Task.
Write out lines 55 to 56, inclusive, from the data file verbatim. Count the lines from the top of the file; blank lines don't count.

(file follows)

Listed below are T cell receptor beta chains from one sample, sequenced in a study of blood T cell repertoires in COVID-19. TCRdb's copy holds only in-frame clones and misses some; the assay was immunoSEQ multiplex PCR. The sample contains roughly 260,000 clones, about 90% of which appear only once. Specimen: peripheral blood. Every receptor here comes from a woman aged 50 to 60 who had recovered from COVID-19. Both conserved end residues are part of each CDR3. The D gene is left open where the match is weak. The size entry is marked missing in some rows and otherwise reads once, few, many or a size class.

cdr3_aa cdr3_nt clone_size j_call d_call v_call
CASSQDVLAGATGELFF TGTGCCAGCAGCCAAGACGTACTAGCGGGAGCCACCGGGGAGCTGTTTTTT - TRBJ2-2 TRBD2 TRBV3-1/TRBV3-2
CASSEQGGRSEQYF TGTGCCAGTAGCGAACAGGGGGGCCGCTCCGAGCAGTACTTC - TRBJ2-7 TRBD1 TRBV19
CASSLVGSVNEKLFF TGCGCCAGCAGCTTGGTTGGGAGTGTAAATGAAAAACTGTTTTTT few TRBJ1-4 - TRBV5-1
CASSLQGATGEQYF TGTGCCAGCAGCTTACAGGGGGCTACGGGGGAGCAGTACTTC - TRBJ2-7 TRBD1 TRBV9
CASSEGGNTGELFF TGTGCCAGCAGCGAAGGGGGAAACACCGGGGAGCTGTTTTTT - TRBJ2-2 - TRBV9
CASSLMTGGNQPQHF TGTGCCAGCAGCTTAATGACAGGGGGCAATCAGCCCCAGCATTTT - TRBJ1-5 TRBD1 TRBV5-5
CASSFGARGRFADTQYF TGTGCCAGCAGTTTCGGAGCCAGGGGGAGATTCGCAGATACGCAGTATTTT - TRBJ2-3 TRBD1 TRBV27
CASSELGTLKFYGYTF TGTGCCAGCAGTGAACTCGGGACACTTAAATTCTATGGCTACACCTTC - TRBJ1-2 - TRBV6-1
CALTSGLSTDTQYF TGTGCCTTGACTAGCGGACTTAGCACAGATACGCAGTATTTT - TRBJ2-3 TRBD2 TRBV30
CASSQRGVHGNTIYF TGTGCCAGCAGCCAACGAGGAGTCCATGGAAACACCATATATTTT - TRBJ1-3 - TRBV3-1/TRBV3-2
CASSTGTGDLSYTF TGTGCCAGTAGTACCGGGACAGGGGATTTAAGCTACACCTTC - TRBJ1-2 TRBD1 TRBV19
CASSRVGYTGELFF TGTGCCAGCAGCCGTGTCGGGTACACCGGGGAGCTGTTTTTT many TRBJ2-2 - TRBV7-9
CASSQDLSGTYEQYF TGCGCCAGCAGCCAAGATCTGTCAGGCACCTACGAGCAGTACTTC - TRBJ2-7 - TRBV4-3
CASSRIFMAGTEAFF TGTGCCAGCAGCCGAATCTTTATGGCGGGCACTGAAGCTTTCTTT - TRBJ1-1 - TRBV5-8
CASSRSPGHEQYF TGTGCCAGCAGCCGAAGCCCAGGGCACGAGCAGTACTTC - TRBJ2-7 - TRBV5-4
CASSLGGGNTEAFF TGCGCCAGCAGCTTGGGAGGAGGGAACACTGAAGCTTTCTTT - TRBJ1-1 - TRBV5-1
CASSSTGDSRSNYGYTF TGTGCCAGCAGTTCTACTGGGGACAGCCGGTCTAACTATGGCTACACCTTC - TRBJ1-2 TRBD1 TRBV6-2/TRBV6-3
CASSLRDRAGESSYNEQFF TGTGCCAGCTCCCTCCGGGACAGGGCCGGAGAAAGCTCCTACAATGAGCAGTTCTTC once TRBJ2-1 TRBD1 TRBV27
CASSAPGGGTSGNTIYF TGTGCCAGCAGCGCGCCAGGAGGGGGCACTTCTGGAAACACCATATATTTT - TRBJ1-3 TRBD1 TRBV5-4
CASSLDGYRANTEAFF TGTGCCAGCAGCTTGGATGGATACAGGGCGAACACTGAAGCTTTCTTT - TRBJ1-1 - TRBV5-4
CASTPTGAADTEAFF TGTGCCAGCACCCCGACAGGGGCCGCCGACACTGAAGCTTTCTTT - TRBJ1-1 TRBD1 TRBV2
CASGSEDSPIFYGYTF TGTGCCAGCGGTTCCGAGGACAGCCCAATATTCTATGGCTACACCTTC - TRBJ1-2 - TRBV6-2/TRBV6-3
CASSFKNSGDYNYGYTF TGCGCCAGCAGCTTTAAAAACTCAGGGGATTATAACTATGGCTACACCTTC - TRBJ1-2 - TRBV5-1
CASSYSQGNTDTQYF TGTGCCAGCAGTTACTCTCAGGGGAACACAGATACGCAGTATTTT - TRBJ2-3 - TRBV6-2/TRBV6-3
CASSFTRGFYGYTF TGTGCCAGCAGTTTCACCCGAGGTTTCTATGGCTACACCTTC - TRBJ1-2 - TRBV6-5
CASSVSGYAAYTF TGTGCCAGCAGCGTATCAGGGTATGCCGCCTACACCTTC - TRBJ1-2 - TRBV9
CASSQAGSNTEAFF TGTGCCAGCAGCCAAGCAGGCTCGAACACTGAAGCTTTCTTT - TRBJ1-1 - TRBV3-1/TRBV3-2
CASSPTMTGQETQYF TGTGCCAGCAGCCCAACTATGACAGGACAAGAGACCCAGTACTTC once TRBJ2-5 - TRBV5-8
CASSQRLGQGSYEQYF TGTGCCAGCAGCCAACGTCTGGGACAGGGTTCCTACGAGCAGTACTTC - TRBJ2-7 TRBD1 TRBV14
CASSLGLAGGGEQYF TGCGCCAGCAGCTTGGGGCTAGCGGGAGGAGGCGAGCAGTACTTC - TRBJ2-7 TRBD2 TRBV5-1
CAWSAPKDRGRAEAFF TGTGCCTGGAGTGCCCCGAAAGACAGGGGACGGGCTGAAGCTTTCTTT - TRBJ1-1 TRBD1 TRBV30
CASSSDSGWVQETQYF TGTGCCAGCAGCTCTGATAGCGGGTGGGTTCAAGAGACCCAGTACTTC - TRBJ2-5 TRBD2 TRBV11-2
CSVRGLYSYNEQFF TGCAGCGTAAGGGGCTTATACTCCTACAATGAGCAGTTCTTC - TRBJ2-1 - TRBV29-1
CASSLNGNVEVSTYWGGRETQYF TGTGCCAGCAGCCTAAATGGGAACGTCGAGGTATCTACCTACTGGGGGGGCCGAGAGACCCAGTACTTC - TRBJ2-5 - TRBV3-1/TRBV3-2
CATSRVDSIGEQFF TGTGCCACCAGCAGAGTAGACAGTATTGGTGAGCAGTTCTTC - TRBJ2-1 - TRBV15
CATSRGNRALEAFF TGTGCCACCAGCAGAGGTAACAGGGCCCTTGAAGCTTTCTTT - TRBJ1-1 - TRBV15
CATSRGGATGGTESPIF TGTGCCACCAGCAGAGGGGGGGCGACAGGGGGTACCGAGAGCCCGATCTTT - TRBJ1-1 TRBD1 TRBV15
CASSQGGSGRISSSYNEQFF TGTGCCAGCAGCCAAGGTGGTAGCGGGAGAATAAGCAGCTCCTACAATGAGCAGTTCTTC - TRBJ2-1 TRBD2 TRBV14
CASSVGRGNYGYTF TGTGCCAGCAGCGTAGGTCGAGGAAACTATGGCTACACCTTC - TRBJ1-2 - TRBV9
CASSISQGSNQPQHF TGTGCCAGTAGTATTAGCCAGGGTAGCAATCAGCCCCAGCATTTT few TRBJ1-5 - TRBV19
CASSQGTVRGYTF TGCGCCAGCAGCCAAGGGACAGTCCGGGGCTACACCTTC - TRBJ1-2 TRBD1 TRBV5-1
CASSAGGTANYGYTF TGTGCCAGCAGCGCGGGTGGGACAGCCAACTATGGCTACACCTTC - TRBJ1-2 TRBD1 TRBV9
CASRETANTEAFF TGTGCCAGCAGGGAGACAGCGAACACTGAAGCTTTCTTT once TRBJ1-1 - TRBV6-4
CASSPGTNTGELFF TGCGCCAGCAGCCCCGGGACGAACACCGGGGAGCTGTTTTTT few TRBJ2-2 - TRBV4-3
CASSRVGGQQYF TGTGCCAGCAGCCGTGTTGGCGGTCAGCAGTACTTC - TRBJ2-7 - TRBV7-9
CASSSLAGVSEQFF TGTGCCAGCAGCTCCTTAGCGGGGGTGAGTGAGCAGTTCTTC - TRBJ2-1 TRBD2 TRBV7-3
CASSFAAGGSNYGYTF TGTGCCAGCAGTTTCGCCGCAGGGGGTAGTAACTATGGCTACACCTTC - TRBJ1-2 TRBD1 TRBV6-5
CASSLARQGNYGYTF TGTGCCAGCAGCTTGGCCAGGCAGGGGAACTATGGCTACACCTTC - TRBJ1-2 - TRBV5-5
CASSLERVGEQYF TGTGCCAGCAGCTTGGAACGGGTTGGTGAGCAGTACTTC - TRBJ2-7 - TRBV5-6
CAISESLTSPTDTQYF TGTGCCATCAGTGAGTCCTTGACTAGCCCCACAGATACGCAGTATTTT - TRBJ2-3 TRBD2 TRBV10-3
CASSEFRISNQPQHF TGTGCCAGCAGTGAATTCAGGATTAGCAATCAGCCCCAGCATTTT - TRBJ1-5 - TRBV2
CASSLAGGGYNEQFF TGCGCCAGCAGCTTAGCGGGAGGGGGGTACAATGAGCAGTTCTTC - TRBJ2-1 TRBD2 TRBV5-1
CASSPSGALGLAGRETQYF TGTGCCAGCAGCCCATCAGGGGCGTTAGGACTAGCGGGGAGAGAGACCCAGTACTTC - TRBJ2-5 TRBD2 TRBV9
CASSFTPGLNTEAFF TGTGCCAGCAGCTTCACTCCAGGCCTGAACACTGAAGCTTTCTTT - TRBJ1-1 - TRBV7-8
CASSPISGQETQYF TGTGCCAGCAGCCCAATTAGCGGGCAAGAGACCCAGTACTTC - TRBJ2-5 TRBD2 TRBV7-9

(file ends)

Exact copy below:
CASSPSGALGLAGRETQYF TGTGCCAGCAGCCCATCAGGGGCGTTAGGACTAGCGGGGAGAGAGACCCAGTACTTC - TRBJ2-5 TRBD2 TRBV9
CASSFTPGLNTEAFF TGTGCCAGCAGCTTCACTCCAGGCCTGAACACTGAAGCTTTCTTT - TRBJ1-1 - TRBV7-8